No, this is NOT about ClearChannel's revenue, it's about the fact that the 100w station's signal wanders for a far wider, uncontrolled range, then interfering with the fringes of others that have paid for lots of engineering plans, capital infrastructure, and the operational expenses in hopes of a profit from their station.

There are few locales in the US that aren't highly constrained for new licensees of even LPFM stations. This is about your ego and assholery, not about a supposed fanboi pirate project.

If you want to podcast or stream, have at it. Enjoy. Lots of those. Tell your friends. Let the three stations that suck in your area fail. Buy one. Do the real work, the real job, pay the real money as an investment, and get the real reward of a following and perhaps profit.

Comment Re:Its useless junk (Score 1) 359

You can kludge anything.

In each case, you get exactly what I stated, don't you?

Enjoy. This is Apple. If they wanted it, it would be done in a finger-snap. Note that it is not. Their hubris matches that of their competition at the top. They're all that way, and they all suck.

Linux/GNU/etc actually overcomes such things, not that they're targeted at civilians. Apple? They're fixated on their ecosystems, and screw the rest-- until a loud enough hue and cry makes them relent. Until then, they're the same monoliths as the rest. By the way, does Apple pay you or do you just rope off an arm, fill the syringe up with Apple, and inject directly into a vein each day?

Comment Re:Its useless junk (Score 1) 359

Open? You said Open?

No, it's a license, because it's closed source. But hey, open up a flash drive on your Linux box. Reads and writes. Now, do this with the same drive on MacOS. Oh, dear, RO you say?

You can open up an Android device as a logical drive under Windows and Linux, but not MacOS. Same answer.

Yes, you can mount shares-- but that's because of SAMBA, which works because of the incredible efforts of sane people, and actual help from Microsoft, who got tired of being bashed (pun intended).

NFS3 is another long, sordid story. Wait, I'll use my Xserve! Oh, wait.....

Comment Re:Its useless junk (Score 1) 359

In some yes, but when it comes to ACTUAL interoperability, there is a long list of stuff that they simply ignore. Take for instance: NTFS. Android. NFS3.

I own and use a Mac. I have an iPhone and a Samsung S3. I have Windows servers, and Windows VMs (and many others). Direct experience says: you live in a monolithic world, and don't actually use a very wide variety of stuff on a daily basis, or you wouldn't come to this conclusion.

Comment Re:Its useless junk (Score 1) 359

They gain part of the trustworthyness deliberately. They very highly control, to the exclusion of compatibility with non-Apple *stuff*, their ecosystems, building walls around them, and letting all other competitors play second and third fiddle to their infrastructures.

It's delicate, as you mention. It's by design. It also fails smell tests in so many areas where the first bit of heterogeneity is required. They are ruled by their contracts with the media companies-- which they initially developed and evolved, to their credit. Their devices functionality, however, is directly controlled by a delicate balance of the RIAA, MPAA, their developers, and their draconian control of their supply chain.

The trustworthyness, when viewed in light of the rest of the world, is the RDF. When looked at from an outsider, or partial insider's perspective, they are quite fallible, rarely make apologies, and then blurt crap like the iWatch, Apple TV, make recent working products obsolete (like the iPad1), and their visionary halo, while very hard fought-and-won, comes at the cost of many, many problems. They control their press with military precision, and are about as open and forthcoming as their enemy, the NSA/FBI.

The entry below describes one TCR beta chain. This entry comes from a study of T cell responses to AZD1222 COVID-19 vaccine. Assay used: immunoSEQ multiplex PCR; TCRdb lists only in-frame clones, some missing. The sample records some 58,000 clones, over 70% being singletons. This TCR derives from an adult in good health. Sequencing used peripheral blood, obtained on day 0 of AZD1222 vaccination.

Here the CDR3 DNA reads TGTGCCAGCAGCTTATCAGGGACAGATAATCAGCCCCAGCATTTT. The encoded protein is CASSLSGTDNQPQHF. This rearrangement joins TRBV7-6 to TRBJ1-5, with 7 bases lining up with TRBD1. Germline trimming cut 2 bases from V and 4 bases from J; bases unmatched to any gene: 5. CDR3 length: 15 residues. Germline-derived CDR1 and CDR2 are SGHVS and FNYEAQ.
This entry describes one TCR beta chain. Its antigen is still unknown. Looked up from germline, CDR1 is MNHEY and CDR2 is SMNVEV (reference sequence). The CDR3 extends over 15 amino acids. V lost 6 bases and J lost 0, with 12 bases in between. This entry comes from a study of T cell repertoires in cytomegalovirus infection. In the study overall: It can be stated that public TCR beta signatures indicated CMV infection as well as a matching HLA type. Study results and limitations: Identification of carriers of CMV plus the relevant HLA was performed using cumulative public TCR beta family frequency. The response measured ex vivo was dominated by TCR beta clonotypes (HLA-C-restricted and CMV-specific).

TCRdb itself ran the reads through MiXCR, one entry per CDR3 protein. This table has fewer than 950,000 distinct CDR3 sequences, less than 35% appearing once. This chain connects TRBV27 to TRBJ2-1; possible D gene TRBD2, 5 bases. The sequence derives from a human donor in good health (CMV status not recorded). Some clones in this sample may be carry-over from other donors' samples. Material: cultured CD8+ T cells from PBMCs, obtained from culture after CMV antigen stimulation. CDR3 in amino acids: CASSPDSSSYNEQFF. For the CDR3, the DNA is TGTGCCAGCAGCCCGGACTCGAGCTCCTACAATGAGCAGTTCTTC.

Comment Re:Its useless junk (Score 1, Interesting) 359

Were it only true.

Apple is really good at directing their energy towards their intended end-user. They're not interested in businesses or bulk-buyers like the governments of the world because it's not their philosophy, counter to that of Microsoft-- which targets developers and business.

This magical layer of trust and customer schmoozing is at the very heart of what Apple does well. They are monolithic, and don't want their OS (as an example) used on other hardware, because they want to control the "experience".

The RDF that's imbued by their "just works", support mechanisms (creaking as they are), retail, are all designed to make customers trust them, and whatever they come out with next. In the case of the iWatch, and the constraints imposed on Apple TV by their media partners, they've cracked their trust. The iWatch isn't jewelry, isn't very functional (what can you do in the space of wrist-enabled device, after all?), and was poorly speculative. The reason there's no FM radio inside an iPhone is that they'd lose iTunes revenue, and the RIAA makes NO MONEY when you listen to a song on the radio, and so the radio is their odd enemy.

Apple ignores other products handily. Go ahead and try to connect it to Windows in a Windows meaningful way. Same answer with Android phones, or many, many other products. Apple is a master at controlling their ecosystems in the extreme, and making people love it because, hey, stuff works and it's "kewl". They invented zero of what they sell, but their are emperors of refinement and ecosystem. Their halo and legend and trust constitute the RDF, and that RDF is cracking because their dogged leader is gone, and they've become leaden and less able to attract outstanding talent because other organizations have figured out the means to attract really smart and enabled people.